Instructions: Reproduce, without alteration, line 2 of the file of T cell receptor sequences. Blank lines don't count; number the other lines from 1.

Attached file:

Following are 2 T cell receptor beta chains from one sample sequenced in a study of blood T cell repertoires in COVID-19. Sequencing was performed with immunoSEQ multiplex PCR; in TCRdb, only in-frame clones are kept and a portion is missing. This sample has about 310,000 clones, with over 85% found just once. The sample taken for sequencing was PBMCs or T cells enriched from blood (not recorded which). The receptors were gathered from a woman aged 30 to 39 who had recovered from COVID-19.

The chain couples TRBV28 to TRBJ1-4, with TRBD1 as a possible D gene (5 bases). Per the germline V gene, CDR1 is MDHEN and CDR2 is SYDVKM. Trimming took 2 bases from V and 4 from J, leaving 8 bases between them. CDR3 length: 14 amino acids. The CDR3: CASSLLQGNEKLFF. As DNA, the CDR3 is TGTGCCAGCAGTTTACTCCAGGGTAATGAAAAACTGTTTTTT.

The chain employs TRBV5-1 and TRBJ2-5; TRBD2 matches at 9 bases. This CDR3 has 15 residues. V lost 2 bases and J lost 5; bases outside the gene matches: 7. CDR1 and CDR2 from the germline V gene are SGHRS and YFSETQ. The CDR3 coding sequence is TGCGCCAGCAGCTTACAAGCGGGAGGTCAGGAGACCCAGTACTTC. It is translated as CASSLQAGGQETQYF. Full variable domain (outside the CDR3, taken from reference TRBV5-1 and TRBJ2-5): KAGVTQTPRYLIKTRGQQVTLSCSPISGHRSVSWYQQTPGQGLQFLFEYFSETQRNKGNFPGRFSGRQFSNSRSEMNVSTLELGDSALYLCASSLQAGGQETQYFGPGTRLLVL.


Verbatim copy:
The chain couples TRBV28 to TRBJ1-4, with TRBD1 as a possible D gene (5 bases). Per the germline V gene, CDR1 is MDHEN and CDR2 is SYDVKM. Trimming took 2 bases from V and 4 from J, leaving 8 bases between them. CDR3 length: 14 amino acids. The CDR3: CASSLLQGNEKLFF. As DNA, the CDR3 is TGTGCCAGCAGTTTACTCCAGGGTAATGAAAAACTGTTTTTT.